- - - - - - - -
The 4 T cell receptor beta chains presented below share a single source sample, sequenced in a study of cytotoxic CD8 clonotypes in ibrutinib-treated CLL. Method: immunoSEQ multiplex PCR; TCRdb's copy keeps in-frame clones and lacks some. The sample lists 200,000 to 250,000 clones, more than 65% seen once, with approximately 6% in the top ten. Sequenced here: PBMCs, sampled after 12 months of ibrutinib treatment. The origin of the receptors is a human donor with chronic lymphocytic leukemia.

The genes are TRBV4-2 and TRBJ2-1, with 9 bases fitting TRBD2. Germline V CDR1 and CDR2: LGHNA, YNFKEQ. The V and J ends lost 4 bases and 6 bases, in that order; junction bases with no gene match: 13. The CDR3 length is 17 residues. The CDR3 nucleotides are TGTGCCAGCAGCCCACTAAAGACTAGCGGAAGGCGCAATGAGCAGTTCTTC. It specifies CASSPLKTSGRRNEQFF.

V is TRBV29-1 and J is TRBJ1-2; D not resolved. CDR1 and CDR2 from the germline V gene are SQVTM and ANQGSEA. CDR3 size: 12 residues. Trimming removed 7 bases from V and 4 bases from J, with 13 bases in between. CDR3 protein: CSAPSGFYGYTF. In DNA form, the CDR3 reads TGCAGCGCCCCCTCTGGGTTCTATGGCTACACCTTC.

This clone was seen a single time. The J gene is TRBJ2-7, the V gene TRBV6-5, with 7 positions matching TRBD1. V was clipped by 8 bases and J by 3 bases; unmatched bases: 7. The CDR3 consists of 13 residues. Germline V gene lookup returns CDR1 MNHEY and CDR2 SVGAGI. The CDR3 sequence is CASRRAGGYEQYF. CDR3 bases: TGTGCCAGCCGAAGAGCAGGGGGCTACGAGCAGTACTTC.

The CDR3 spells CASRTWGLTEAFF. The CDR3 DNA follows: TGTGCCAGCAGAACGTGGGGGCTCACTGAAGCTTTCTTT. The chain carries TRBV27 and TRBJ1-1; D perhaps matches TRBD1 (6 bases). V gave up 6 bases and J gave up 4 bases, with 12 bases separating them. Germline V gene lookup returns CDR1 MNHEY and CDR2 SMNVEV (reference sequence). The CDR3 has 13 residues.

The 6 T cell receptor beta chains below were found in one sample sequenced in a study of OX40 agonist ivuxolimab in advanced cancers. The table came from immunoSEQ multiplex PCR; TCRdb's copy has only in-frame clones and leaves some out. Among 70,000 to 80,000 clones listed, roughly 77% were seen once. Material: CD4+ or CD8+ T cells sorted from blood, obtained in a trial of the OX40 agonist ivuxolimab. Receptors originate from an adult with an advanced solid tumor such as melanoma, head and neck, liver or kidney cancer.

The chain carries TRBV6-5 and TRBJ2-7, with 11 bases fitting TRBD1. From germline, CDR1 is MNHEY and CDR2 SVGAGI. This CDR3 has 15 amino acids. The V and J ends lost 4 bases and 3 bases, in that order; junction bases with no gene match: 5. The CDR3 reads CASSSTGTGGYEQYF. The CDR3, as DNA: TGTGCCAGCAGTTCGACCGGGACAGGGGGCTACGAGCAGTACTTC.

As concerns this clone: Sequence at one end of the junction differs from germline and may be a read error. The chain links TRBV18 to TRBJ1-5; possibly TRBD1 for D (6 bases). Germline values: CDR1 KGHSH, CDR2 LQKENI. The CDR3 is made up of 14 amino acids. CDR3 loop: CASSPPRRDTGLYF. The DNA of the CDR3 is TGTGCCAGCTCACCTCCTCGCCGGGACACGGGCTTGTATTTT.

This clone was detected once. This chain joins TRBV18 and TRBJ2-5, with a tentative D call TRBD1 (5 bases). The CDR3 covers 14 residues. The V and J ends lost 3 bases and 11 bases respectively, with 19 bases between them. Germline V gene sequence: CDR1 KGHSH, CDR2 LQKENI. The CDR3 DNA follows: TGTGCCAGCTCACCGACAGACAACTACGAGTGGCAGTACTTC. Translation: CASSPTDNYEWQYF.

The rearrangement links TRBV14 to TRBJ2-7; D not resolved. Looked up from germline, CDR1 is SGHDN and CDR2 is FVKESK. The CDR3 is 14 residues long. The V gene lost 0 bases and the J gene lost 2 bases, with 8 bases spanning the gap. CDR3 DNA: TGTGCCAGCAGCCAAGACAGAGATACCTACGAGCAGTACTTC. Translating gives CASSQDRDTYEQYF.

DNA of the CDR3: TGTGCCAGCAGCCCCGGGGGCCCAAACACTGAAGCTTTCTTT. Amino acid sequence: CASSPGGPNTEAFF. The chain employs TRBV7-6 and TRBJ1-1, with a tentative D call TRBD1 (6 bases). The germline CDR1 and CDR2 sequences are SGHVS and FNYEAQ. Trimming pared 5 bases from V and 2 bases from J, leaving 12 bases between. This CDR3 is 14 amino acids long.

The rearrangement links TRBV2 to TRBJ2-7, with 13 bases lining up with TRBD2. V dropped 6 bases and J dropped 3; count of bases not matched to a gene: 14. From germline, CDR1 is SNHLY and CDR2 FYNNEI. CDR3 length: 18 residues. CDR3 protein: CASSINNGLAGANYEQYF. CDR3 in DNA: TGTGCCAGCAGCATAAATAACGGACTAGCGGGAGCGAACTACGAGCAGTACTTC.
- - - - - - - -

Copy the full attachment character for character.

The 4 T cell receptor beta chains presented below share a single source sample, sequenced in a study of cytotoxic CD8 clonotypes in ibrutinib-treated CLL. Method: immunoSEQ multiplex PCR; TCRdb's copy keeps in-frame clones and lacks some. The sample lists 200,000 to 250,000 clones, more than 65% seen once, with approximately 6% in the top ten. Sequenced here: PBMCs, sampled after 12 months of ibrutinib treatment. The origin of the receptors is a human donor with chronic lymphocytic leukemia.

The genes are TRBV4-2 and TRBJ2-1, with 9 bases fitting TRBD2. Germline V CDR1 and CDR2: LGHNA, YNFKEQ. The V and J ends lost 4 bases and 6 bases, in that order; junction bases with no gene match: 13. The CDR3 length is 17 residues. The CDR3 nucleotides are TGTGCCAGCAGCCCACTAAAGACTAGCGGAAGGCGCAATGAGCAGTTCTTC. It specifies CASSPLKTSGRRNEQFF.

V is TRBV29-1 and J is TRBJ1-2; D not resolved. CDR1 and CDR2 from the germline V gene are SQVTM and ANQGSEA. CDR3 size: 12 residues. Trimming removed 7 bases from V and 4 bases from J, with 13 bases in between. CDR3 protein: CSAPSGFYGYTF. In DNA form, the CDR3 reads TGCAGCGCCCCCTCTGGGTTCTATGGCTACACCTTC.

This clone was seen a single time. The J gene is TRBJ2-7, the V gene TRBV6-5, with 7 positions matching TRBD1. V was clipped by 8 bases and J by 3 bases; unmatched bases: 7. The CDR3 consists of 13 residues. Germline V gene lookup returns CDR1 MNHEY and CDR2 SVGAGI. The CDR3 sequence is CASRRAGGYEQYF. CDR3 bases: TGTGCCAGCCGAAGAGCAGGGGGCTACGAGCAGTACTTC.

The CDR3 spells CASRTWGLTEAFF. The CDR3 DNA follows: TGTGCCAGCAGAACGTGGGGGCTCACTGAAGCTTTCTTT. The chain carries TRBV27 and TRBJ1-1; D perhaps matches TRBD1 (6 bases). V gave up 6 bases and J gave up 4 bases, with 12 bases separating them. Germline V gene lookup returns CDR1 MNHEY and CDR2 SMNVEV (reference sequence). The CDR3 has 13 residues.

The 6 T cell receptor beta chains below were found in one sample sequenced in a study of OX40 agonist ivuxolimab in advanced cancers. The table came from immunoSEQ multiplex PCR; TCRdb's copy has only in-frame clones and leaves some out. Among 70,000 to 80,000 clones listed, roughly 77% were seen once. Material: CD4+ or CD8+ T cells sorted from blood, obtained in a trial of the OX40 agonist ivuxolimab. Receptors originate from an adult with an advanced solid tumor such as melanoma, head and neck, liver or kidney cancer.

The chain carries TRBV6-5 and TRBJ2-7, with 11 bases fitting TRBD1. From germline, CDR1 is MNHEY and CDR2 SVGAGI. This CDR3 has 15 amino acids. The V and J ends lost 4 bases and 3 bases, in that order; junction bases with no gene match: 5. The CDR3 reads CASSSTGTGGYEQYF. The CDR3, as DNA: TGTGCCAGCAGTTCGACCGGGACAGGGGGCTACGAGCAGTACTTC.

As concerns this clone: Sequence at one end of the junction differs from germline and may be a read error. The chain links TRBV18 to TRBJ1-5; possibly TRBD1 for D (6 bases). Germline values: CDR1 KGHSH, CDR2 LQKENI. The CDR3 is made up of 14 amino acids. CDR3 loop: CASSPPRRDTGLYF. The DNA of the CDR3 is TGTGCCAGCTCACCTCCTCGCCGGGACACGGGCTTGTATTTT.

This clone was detected once. This chain joins TRBV18 and TRBJ2-5, with a tentative D call TRBD1 (5 bases). The CDR3 covers 14 residues. The V and J ends lost 3 bases and 11 bases respectively, with 19 bases between them. Germline V gene sequence: CDR1 KGHSH, CDR2 LQKENI. The CDR3 DNA follows: TGTGCCAGCTCACCGACAGACAACTACGAGTGGCAGTACTTC. Translation: CASSPTDNYEWQYF.

The rearrangement links TRBV14 to TRBJ2-7; D not resolved. Looked up from germline, CDR1 is SGHDN and CDR2 is FVKESK. The CDR3 is 14 residues long. The V gene lost 0 bases and the J gene lost 2 bases, with 8 bases spanning the gap. CDR3 DNA: TGTGCCAGCAGCCAAGACAGAGATACCTACGAGCAGTACTTC. Translating gives CASSQDRDTYEQYF.

DNA of the CDR3: TGTGCCAGCAGCCCCGGGGGCCCAAACACTGAAGCTTTCTTT. Amino acid sequence: CASSPGGPNTEAFF. The chain employs TRBV7-6 and TRBJ1-1, with a tentative D call TRBD1 (6 bases). The germline CDR1 and CDR2 sequences are SGHVS and FNYEAQ. Trimming pared 5 bases from V and 2 bases from J, leaving 12 bases between. This CDR3 is 14 amino acids long.

The rearrangement links TRBV2 to TRBJ2-7, with 13 bases lining up with TRBD2. V dropped 6 bases and J dropped 3; count of bases not matched to a gene: 14. From germline, CDR1 is SNHLY and CDR2 FYNNEI. CDR3 length: 18 residues. CDR3 protein: CASSINNGLAGANYEQYF. CDR3 in DNA: TGTGCCAGCAGCATAAATAACGGACTAGCGGGAGCGAACTACGAGCAGTACTTC.